China in Transition

If China were a Village of Just 100 People

Chi Hung KWAN
Consulting Fellow, RIETI

As of 2000, the population of China stood at 1.2583 billion.

If we were to shrink the country and transform it into a village with just 100 inhabitants, then the population of the entire world would be 470 people. A mere ten people of the global village would be Japanese.

At least, one out of every five people would be Chinese. This preponderant figure alone often determines, at any given time and place, whether China is lauded for its boundless promise or looms as a potentially powerful threat.

Of the 100 dwellers in the Chinese village, 52 are men and 48 are women-or 1.08 men to every woman. In Japan the inverse is true, with 0.96 men to every woman. China's gender ratio apparently indicates that the Confucian ethic of preferring male offspring rather than females remains alive and well.

Although China is a nation composed of diverse ethnic groups, the overwhelming majority of inhabitants are Han Chinese. A mere eight residents of the Chinese village are minorities; the rest are Han.

Geographically, 42 of the 100 inhabit China's littoral region, while the rest reside on the remaining land, which consists of 86 percent of the country-a graphic illustration that the population is concentrated in the coastal areas.

A little over one-third of the Chinese are city-dwellers; 64 people live in rural areas. As the adage goes, one can never truly understand China if one does not understand its farmers. By and large, China remains a vast agricultural nation.

A breakdown by age group shows that 23 of the village's inhabitants are between the ages of 0 to 14, and 70 are in an age bracket comprised of 15- to 64-year-olds; seven are 65 and over. In contrast, if Japan were a village of 100, then 18 people are at or over the age of 65. While Japan may appear to be encumbered by a large elderly population compared to China, a pall lies over the latter's future. First, there exists a significant pool of pre-senior citizens; and secondly, the government's single-child policy has reduced the number of Chinese youth. These two factors virtually ensure that the "graying" of Chinese society is inevitable.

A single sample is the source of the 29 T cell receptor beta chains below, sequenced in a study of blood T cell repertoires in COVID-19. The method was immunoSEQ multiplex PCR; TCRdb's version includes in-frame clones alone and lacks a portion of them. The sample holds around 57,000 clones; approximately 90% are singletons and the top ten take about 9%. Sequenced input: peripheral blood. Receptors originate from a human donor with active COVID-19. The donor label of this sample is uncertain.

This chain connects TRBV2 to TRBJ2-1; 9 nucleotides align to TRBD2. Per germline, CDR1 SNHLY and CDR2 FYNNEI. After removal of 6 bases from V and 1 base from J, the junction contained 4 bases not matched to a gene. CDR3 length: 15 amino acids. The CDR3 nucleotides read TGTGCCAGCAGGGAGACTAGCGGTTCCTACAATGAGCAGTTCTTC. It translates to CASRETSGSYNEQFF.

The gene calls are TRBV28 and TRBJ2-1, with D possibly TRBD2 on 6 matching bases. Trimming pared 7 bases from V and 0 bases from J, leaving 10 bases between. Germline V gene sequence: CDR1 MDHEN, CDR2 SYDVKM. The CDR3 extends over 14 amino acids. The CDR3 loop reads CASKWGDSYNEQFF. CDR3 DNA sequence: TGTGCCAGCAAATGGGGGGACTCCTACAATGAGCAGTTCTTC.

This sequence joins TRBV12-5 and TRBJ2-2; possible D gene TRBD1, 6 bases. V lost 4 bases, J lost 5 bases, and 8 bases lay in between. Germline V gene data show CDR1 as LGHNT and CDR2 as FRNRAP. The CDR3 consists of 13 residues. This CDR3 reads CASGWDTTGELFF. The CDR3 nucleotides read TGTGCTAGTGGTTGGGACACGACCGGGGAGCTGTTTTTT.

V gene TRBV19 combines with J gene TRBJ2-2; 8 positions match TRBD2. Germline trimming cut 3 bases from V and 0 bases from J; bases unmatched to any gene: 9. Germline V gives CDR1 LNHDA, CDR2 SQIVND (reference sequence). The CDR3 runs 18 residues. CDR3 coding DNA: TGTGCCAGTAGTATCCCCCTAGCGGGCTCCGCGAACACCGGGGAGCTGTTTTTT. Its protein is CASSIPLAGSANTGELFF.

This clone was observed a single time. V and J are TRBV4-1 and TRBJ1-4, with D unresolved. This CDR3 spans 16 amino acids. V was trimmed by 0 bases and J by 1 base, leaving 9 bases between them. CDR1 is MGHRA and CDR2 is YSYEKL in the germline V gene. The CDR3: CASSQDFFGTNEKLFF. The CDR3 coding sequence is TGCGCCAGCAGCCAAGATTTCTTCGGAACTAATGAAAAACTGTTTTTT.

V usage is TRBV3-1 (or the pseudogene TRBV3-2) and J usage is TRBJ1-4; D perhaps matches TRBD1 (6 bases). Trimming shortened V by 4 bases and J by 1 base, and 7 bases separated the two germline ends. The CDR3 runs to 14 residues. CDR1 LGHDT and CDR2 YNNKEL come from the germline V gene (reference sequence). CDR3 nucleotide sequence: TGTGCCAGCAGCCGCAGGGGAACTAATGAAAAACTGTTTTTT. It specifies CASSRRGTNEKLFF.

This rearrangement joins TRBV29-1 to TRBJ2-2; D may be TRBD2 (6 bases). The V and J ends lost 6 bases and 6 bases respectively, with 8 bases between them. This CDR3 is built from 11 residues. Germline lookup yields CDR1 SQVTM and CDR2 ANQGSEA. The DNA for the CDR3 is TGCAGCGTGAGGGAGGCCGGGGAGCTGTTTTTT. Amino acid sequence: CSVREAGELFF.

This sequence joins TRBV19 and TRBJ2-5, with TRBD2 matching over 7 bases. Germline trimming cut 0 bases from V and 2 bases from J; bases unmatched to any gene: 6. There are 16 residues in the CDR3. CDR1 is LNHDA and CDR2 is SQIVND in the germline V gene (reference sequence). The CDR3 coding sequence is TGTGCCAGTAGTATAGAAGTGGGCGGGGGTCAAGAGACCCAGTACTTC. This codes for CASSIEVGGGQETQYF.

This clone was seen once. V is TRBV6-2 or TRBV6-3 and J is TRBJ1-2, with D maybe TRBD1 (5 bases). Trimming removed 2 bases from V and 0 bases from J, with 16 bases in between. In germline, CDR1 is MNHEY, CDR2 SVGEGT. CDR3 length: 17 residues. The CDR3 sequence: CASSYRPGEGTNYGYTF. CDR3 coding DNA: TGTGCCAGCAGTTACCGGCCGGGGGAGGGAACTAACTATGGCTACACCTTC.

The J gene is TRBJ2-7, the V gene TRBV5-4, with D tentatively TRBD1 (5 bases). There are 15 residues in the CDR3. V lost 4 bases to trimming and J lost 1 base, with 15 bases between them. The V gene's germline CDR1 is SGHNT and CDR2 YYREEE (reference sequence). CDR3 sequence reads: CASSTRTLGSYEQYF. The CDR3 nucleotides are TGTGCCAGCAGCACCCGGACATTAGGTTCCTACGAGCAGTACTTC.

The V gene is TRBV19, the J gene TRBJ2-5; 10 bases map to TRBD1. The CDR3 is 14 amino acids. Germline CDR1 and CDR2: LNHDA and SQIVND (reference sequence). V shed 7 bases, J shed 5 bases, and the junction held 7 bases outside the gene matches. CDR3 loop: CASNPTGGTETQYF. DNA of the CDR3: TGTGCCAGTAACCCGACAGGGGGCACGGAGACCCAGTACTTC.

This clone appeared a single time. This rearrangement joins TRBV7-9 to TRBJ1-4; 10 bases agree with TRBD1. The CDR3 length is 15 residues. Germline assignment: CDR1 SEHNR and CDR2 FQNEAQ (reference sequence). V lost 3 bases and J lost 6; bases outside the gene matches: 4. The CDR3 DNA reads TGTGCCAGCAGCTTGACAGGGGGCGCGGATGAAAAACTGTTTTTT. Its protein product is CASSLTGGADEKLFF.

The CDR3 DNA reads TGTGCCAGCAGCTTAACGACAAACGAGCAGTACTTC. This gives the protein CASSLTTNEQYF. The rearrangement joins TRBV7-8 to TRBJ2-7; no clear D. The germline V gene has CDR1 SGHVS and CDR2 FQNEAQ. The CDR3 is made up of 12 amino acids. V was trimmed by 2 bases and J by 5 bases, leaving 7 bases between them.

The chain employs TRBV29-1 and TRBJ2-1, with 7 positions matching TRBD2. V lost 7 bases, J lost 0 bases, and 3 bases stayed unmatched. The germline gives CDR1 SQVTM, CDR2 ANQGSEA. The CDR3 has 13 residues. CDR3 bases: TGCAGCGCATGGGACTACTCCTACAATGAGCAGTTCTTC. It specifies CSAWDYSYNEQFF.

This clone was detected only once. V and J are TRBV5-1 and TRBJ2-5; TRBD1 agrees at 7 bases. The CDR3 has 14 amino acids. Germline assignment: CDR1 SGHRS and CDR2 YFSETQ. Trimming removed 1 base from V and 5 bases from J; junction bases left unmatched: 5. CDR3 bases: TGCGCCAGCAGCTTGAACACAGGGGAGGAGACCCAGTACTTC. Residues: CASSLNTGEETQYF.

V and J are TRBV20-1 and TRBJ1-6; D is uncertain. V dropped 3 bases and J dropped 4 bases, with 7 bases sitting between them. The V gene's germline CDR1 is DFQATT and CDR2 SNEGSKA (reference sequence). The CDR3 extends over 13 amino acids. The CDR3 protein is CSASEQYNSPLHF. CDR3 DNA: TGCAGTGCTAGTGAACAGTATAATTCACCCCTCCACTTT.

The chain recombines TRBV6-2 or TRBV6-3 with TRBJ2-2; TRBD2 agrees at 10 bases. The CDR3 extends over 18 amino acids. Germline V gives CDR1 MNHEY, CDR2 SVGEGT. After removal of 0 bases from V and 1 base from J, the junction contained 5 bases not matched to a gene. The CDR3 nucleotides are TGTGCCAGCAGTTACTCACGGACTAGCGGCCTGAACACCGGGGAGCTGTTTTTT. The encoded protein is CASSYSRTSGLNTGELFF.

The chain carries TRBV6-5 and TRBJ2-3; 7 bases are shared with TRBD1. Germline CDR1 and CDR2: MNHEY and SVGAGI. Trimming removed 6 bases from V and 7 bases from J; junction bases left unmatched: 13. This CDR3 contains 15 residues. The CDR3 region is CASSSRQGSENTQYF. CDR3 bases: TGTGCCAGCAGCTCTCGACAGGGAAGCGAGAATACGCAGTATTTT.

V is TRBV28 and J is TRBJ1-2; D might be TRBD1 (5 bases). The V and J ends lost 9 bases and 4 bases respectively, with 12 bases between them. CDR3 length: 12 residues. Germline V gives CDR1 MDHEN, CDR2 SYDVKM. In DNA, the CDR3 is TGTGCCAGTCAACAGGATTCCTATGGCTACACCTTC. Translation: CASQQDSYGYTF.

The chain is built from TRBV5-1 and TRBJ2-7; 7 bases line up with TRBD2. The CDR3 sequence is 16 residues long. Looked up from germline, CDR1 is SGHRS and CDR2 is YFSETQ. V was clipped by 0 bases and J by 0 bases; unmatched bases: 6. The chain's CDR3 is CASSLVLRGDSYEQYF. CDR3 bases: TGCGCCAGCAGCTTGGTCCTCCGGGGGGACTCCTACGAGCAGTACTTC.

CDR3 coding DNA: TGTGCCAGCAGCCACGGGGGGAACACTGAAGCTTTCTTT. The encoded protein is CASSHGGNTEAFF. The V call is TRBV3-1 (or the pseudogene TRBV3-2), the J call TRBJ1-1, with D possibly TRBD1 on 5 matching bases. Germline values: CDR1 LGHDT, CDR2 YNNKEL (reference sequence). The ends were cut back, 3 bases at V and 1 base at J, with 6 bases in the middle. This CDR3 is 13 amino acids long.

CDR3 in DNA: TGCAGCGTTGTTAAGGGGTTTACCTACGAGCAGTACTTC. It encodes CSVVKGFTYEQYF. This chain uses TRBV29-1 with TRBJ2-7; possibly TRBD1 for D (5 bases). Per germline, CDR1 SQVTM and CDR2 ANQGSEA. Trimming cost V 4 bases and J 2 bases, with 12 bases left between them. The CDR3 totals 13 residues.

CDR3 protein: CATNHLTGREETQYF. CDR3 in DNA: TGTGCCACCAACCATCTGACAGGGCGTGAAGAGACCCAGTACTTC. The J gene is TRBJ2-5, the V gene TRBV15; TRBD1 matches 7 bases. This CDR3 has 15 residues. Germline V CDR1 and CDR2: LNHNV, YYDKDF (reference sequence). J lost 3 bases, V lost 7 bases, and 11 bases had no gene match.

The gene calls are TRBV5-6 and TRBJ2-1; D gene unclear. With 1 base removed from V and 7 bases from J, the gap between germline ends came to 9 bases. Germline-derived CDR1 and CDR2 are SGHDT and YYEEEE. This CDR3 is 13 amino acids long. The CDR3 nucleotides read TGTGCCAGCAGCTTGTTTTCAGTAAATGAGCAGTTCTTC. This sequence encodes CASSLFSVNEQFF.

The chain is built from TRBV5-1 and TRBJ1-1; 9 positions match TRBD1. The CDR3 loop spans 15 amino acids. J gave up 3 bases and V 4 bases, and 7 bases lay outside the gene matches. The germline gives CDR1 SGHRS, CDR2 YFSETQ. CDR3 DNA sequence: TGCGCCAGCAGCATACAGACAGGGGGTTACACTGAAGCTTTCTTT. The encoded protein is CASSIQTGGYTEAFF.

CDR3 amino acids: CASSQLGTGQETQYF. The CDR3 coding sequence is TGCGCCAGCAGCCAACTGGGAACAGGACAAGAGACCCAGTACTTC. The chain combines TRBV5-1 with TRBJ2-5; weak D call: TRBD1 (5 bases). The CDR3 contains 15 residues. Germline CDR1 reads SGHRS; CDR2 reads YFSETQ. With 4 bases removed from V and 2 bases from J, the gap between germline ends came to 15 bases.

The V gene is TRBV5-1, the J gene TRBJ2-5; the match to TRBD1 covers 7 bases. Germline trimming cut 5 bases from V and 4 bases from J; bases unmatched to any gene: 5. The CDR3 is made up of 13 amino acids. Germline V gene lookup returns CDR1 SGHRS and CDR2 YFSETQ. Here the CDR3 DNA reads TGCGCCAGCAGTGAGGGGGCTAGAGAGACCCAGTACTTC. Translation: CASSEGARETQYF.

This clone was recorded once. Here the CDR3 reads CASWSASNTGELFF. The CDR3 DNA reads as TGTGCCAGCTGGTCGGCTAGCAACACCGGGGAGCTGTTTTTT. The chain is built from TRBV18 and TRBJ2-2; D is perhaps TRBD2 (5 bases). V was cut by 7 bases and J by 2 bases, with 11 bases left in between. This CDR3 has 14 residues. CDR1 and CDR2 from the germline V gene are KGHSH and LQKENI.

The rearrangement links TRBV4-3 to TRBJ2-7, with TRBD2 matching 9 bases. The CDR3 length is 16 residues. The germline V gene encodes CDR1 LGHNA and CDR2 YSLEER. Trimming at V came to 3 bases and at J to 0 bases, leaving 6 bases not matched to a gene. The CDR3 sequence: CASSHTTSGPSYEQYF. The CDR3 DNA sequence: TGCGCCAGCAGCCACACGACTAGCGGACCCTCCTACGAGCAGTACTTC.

An examination of schooling in China reveals a major gap between primary education and higher learning, a matter that must be addressed in the years to come. Of the Chinese aged 6 or over that received an education:

  • 38 graduated from elementary school
  • 36 were graduates of middle school
  • 12 graduated from high school
  • 4 had received an education at the college level or higher
  • 2 attended literacy class
  • 8 had never received any schooling

If the Chinese society was to be demographically differentiated into ten categories, then

  • 2.1 out of 100 people in the Chinese village would belong to the class of national and social leadership
  • 1.5 would have executive management positions
  • 0.6 would manage their own companies
  • 5.1 would be professionally trained personnel, including engineers
  • 4.8 would have clerical jobs
  • 4.2 would be shop owners
  • 12 would be employees of shops
  • 22.6 would work for the industrial sector
  • 44 would belong to the agricultural sector
  • 3.1 people would be partially employed, jobless or recently fired

Two decades have passed since China instituted reforms and liberalization measures, during which Chinese society has begun to exhibit fundamental changes. A recent study on China's social transformation conducted by the publicly-funded Chinese Academy of Social Sciences broke new ground by no longer utilizing the previous classifications based on political, family or bureaucratic status; it instead featured for the first time the ten classifications mentioned above.

March 15, 2002

March 15, 2002